Consider the lifetime of an employee at your organization – there are numerous key milestones along the way, whether it’s their interview, onboarding process or their performance reviews.
Each one presents an opportunity to gather feedback and understand the key drivers of engagement and understand how to improve that experience:
- Always-on feedback – on-demand, anonymous avenue where employees can raise issues and provide feedback.
- Ad hoc surveys – just-in-time feedback on specific initiatives eg. organizational changes
- Employee lifecycle feedback – event-triggered feedback that gets employees’ views at key milestones in their journey with a company. It includes candidate, onboarding, exit and training feedback
- Multi-rater assessments – performance and development evaluations that simplify the 360 reviews and feedback from peers, managers, and direct reports
- Census engagement surveys – the annual or bi-annual ‘deep dive’ it covers the widest range of topics and allows you to understand the key drivers of employee engagement and identify areas for improvement
Advanced employee experience practitioners are also leveraging operational data (O-data) such as employee churn rates, adoption of benefits programs, participation in affinity groups, etc. Combining this with experience data (X-data) allows HR leaders to get an even fuller picture of their people’s experience.
“The employee engagement survey is a super valuable tool. It makes people feel heard and it also gives us insight. We follow up with focus groups, and we do store visits.”
Karalyn Smith, Chief People Officer, Sephora
Measuring employee engagement
Employee engagement is easy to get started with – in fact, there are just 3 steps you need to follow:
- Run your survey
- Analyze the data
- Act on and communicate the results
Here are the key ingredients for each of the 3 stages:
1. Run your survey
Survey design – a good rule-of-thumb for an engagement survey length is 30-50 items. Most organizations run an annual engagement survey, but you should choose a cadence that works for your organization.
Collect responses – make sure you encourage participation from your entire organization and keep a close eye on response rates. You might need to keep the survey open for 2-3 weeks to give people the best opportunity to give their feedback.
2. Get the data
Define the dashboard roll out – decide what dashboard views different teams will be able to see and when.
Make it relevant – make sure you deliver results to the right people, and don’t drown them in data. For example, you can map your survey to your organizational hierarchy to ensure managers automatically receive their own teams’ results. This helps you keep it focused on the data that’s most relevant to them.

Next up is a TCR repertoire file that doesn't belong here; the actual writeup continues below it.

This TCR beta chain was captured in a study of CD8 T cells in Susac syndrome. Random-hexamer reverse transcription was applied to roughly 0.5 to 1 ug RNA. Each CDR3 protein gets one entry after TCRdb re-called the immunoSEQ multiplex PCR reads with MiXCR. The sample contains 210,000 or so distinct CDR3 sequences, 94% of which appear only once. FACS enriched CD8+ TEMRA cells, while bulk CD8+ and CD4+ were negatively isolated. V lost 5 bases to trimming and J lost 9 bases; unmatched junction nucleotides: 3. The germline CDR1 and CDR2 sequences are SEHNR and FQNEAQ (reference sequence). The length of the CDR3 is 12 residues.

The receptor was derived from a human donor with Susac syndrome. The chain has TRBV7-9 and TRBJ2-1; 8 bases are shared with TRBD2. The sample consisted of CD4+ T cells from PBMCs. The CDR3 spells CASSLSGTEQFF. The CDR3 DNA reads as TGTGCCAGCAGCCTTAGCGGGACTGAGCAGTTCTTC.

Set expectations – let managers know what you need them to do with the results and what you expect from them.
Brief the leadership team – don’t pile all the results data on the executive team. Schedule an overall briefing with the key insights and areas to focus on so you can work out next steps and action plans.
3. Act on the results
While there might be some things you can do at an organizational level, the greatest impact on engagement will come from the actions leaders across your organization take to act on employee feedback.
For organization-wide initiatives, align closely with your leadership team, and set 1 or 2 key focus areas. It’s a good idea to assign someone to each one to oversee progress on it.
When it comes to managers, ensure they’re able to see the key drivers of engagement for their teams, plus where the team returned low scores.
These should be their priority areas, and managers can then put action plans in place to improve them.
Communicating what’s been heard and what’s being done (or not) to resolve feedback is crucial. If something is actioned because of people’s feedback then it’s important that employees are told that this was the result. Often change can happen without employees becoming aware of the causal effect of their responses.
“We’ve learned that people who are giving feedback digitally are a lot more likely to hit their goals and objectives, and they actually get a 20% higher bonus than people who aren’t engaging in digital feedback.”
Dean Carter, CHRO at Patagonia
Employee engagement surveys
Designing an effective employee engagement survey needs careful thought to return the best possible results and data. Use our tips and template to build the most effective survey for your organization.
Before you start
Here are some things to think about first:
- Decide whose input you need to include and whose input you don’t need (manage expectations by explaining why you are not consulting them)
- Set clear deadlines and turnaround times right from the start
- Ask participants to let you know upfront if they cannot meet the timeframe, so you can assign someone else
- Establish one person for the final sign-off, and make it clear to everyone in the sign-off process that when they say it’s final, it’s final